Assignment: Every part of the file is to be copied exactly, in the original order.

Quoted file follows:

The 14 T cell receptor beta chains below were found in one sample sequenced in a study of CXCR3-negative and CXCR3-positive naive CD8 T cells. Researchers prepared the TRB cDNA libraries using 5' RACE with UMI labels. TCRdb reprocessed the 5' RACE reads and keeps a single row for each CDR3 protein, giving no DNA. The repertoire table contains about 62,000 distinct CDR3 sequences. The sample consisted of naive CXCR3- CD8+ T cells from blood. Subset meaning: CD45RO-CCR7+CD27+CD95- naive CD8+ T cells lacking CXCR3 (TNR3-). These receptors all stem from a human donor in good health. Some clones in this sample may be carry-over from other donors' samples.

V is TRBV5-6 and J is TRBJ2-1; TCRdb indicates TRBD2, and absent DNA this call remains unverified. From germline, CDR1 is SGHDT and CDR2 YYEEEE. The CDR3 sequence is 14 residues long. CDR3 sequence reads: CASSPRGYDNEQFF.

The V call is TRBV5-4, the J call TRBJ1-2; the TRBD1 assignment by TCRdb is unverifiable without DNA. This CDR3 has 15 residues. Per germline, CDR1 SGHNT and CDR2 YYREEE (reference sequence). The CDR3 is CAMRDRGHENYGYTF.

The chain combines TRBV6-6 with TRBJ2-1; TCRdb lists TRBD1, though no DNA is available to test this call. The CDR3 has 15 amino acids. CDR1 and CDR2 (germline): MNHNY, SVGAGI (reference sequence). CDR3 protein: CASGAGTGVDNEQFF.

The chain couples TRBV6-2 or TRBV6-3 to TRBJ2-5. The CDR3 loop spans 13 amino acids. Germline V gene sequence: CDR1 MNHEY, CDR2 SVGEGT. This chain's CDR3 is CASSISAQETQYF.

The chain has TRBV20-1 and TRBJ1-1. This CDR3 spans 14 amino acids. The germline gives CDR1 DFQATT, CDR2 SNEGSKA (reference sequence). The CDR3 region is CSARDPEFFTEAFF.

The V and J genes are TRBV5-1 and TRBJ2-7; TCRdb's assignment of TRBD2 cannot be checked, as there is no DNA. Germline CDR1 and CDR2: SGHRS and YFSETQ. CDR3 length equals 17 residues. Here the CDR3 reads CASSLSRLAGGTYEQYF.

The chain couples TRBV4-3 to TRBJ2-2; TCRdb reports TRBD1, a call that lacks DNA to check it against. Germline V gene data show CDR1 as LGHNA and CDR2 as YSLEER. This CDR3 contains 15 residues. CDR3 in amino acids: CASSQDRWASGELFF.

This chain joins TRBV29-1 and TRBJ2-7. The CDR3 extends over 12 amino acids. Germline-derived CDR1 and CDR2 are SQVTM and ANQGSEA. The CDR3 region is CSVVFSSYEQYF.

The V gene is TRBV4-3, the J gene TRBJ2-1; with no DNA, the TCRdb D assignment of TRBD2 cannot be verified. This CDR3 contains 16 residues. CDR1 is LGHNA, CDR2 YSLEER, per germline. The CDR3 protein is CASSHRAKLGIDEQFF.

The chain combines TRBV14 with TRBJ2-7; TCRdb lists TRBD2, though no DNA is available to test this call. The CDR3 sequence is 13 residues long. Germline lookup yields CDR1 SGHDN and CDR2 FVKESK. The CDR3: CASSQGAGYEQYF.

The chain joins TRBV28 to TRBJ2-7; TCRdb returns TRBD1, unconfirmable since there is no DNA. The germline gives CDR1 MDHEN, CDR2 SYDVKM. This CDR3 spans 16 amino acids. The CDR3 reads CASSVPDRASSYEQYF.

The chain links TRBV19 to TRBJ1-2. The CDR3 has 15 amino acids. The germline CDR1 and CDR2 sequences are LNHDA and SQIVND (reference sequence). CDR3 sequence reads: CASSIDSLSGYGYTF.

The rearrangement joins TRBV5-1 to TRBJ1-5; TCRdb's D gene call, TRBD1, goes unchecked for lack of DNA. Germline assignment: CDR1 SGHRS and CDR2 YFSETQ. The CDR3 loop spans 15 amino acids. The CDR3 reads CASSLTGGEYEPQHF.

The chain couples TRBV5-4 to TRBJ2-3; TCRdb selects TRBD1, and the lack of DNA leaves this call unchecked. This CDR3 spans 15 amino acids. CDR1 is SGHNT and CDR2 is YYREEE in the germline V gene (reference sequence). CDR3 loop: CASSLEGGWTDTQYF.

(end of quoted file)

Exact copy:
The 14 T cell receptor beta chains below were found in one sample sequenced in a study of CXCR3-negative and CXCR3-positive naive CD8 T cells. Researchers prepared the TRB cDNA libraries using 5' RACE with UMI labels. TCRdb reprocessed the 5' RACE reads and keeps a single row for each CDR3 protein, giving no DNA. The repertoire table contains about 62,000 distinct CDR3 sequences. The sample consisted of naive CXCR3- CD8+ T cells from blood. Subset meaning: CD45RO-CCR7+CD27+CD95- naive CD8+ T cells lacking CXCR3 (TNR3-). These receptors all stem from a human donor in good health. Some clones in this sample may be carry-over from other donors' samples.

V is TRBV5-6 and J is TRBJ2-1; TCRdb indicates TRBD2, and absent DNA this call remains unverified. From germline, CDR1 is SGHDT and CDR2 YYEEEE. The CDR3 sequence is 14 residues long. CDR3 sequence reads: CASSPRGYDNEQFF.

The V call is TRBV5-4, the J call TRBJ1-2; the TRBD1 assignment by TCRdb is unverifiable without DNA. This CDR3 has 15 residues. Per germline, CDR1 SGHNT and CDR2 YYREEE (reference sequence). The CDR3 is CAMRDRGHENYGYTF.

The chain combines TRBV6-6 with TRBJ2-1; TCRdb lists TRBD1, though no DNA is available to test this call. The CDR3 has 15 amino acids. CDR1 and CDR2 (germline): MNHNY, SVGAGI (reference sequence). CDR3 protein: CASGAGTGVDNEQFF.

The chain couples TRBV6-2 or TRBV6-3 to TRBJ2-5. The CDR3 loop spans 13 amino acids. Germline V gene sequence: CDR1 MNHEY, CDR2 SVGEGT. This chain's CDR3 is CASSISAQETQYF.

The chain has TRBV20-1 and TRBJ1-1. This CDR3 spans 14 amino acids. The germline gives CDR1 DFQATT, CDR2 SNEGSKA (reference sequence). The CDR3 region is CSARDPEFFTEAFF.

The V and J genes are TRBV5-1 and TRBJ2-7; TCRdb's assignment of TRBD2 cannot be checked, as there is no DNA. Germline CDR1 and CDR2: SGHRS and YFSETQ. CDR3 length equals 17 residues. Here the CDR3 reads CASSLSRLAGGTYEQYF.

The chain couples TRBV4-3 to TRBJ2-2; TCRdb reports TRBD1, a call that lacks DNA to check it against. Germline V gene data show CDR1 as LGHNA and CDR2 as YSLEER. This CDR3 contains 15 residues. CDR3 in amino acids: CASSQDRWASGELFF.

This chain joins TRBV29-1 and TRBJ2-7. The CDR3 extends over 12 amino acids. Germline-derived CDR1 and CDR2 are SQVTM and ANQGSEA. The CDR3 region is CSVVFSSYEQYF.

The V gene is TRBV4-3, the J gene TRBJ2-1; with no DNA, the TCRdb D assignment of TRBD2 cannot be verified. This CDR3 contains 16 residues. CDR1 is LGHNA, CDR2 YSLEER, per germline. The CDR3 protein is CASSHRAKLGIDEQFF.

The chain combines TRBV14 with TRBJ2-7; TCRdb lists TRBD2, though no DNA is available to test this call. The CDR3 sequence is 13 residues long. Germline lookup yields CDR1 SGHDN and CDR2 FVKESK. The CDR3: CASSQGAGYEQYF.

The chain joins TRBV28 to TRBJ2-7; TCRdb returns TRBD1, unconfirmable since there is no DNA. The germline gives CDR1 MDHEN, CDR2 SYDVKM. This CDR3 spans 16 amino acids. The CDR3 reads CASSVPDRASSYEQYF.

The chain links TRBV19 to TRBJ1-2. The CDR3 has 15 amino acids. The germline CDR1 and CDR2 sequences are LNHDA and SQIVND (reference sequence). CDR3 sequence reads: CASSIDSLSGYGYTF.

The rearrangement joins TRBV5-1 to TRBJ1-5; TCRdb's D gene call, TRBD1, goes unchecked for lack of DNA. Germline assignment: CDR1 SGHRS and CDR2 YFSETQ. The CDR3 loop spans 15 amino acids. The CDR3 reads CASSLTGGEYEPQHF.

The chain couples TRBV5-4 to TRBJ2-3; TCRdb selects TRBD1, and the lack of DNA leaves this call unchecked. This CDR3 spans 15 amino acids. CDR1 is SGHNT and CDR2 is YYREEE in the germline V gene (reference sequence). CDR3 loop: CASSLEGGWTDTQYF.